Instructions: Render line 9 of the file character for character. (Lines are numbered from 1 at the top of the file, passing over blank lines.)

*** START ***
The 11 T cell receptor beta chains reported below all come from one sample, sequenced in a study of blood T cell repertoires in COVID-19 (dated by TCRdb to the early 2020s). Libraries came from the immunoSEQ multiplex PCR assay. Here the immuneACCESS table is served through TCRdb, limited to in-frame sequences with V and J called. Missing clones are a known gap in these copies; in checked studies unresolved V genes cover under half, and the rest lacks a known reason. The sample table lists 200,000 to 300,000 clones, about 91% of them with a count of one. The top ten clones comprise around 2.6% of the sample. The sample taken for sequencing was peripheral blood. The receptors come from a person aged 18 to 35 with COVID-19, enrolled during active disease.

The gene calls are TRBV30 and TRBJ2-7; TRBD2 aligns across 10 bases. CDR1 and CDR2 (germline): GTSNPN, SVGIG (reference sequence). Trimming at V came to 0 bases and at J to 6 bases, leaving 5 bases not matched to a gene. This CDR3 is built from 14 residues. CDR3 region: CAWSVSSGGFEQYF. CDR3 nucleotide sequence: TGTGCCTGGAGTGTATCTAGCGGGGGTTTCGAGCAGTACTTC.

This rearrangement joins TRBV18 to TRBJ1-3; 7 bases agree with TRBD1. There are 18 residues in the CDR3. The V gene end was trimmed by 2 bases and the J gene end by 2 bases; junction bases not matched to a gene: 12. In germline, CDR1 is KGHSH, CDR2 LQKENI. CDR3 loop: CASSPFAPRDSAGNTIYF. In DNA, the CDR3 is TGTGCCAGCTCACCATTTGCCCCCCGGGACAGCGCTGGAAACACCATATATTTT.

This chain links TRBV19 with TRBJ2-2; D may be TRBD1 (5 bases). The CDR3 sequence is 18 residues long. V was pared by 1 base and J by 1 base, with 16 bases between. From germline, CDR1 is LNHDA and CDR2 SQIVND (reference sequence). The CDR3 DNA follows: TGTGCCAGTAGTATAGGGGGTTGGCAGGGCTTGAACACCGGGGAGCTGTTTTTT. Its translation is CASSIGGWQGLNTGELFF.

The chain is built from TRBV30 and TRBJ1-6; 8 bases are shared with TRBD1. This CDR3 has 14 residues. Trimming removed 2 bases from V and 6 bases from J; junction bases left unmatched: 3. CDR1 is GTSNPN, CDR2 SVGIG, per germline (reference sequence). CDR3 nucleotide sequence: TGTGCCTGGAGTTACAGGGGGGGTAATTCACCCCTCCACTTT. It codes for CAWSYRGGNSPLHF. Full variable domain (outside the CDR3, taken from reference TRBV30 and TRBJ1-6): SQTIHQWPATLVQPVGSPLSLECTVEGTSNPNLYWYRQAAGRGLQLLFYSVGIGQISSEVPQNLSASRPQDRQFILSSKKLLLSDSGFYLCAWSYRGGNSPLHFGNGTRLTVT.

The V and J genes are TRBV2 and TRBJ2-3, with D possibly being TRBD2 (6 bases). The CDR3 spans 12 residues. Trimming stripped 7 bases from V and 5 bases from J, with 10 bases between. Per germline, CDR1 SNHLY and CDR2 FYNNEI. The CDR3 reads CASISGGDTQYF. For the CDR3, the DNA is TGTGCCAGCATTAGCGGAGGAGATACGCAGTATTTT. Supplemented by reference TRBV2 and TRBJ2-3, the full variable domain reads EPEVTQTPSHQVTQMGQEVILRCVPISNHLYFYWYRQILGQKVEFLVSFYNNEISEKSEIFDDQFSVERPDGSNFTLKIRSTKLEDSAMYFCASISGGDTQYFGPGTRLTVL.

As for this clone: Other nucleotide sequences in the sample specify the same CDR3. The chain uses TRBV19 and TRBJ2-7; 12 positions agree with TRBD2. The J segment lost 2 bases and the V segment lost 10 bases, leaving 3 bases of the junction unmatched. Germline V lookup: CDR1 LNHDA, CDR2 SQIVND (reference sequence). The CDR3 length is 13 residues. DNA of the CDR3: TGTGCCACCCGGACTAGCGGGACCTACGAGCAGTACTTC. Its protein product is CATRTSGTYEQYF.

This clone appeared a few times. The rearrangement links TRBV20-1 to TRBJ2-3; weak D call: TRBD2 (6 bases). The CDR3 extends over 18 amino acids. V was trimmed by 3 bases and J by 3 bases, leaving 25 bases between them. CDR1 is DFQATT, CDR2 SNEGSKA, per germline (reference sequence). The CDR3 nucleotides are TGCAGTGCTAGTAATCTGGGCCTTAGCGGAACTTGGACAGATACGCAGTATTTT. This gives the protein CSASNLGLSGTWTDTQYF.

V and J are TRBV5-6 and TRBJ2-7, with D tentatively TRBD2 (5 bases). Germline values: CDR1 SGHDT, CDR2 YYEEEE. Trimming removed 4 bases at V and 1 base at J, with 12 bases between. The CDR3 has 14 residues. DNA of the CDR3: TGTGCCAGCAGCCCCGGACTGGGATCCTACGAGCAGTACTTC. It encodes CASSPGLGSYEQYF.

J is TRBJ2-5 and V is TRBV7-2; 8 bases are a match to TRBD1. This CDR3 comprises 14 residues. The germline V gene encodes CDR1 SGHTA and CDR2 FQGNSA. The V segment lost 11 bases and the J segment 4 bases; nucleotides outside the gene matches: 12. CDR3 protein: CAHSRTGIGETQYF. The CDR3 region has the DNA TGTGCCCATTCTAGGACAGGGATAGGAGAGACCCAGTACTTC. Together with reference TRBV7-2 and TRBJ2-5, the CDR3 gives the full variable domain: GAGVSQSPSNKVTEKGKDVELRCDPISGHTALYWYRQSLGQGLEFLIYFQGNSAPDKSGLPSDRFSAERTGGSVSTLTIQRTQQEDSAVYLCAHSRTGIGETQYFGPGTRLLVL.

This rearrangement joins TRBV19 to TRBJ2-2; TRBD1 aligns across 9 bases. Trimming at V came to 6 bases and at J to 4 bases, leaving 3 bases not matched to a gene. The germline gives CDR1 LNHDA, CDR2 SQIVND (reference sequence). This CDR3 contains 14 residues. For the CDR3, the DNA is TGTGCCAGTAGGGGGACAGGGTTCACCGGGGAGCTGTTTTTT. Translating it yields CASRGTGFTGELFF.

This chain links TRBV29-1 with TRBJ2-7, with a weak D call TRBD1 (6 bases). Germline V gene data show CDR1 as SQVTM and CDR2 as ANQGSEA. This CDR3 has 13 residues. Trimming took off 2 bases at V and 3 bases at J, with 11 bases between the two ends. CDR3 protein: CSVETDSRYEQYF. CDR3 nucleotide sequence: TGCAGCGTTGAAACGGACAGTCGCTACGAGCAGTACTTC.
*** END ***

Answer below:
V and J are TRBV5-6 and TRBJ2-7, with D tentatively TRBD2 (5 bases). Germline values: CDR1 SGHDT, CDR2 YYEEEE. Trimming removed 4 bases at V and 1 base at J, with 12 bases between. The CDR3 has 14 residues. DNA of the CDR3: TGTGCCAGCAGCCCCGGACTGGGATCCTACGAGCAGTACTTC. It encodes CASSPGLGSYEQYF.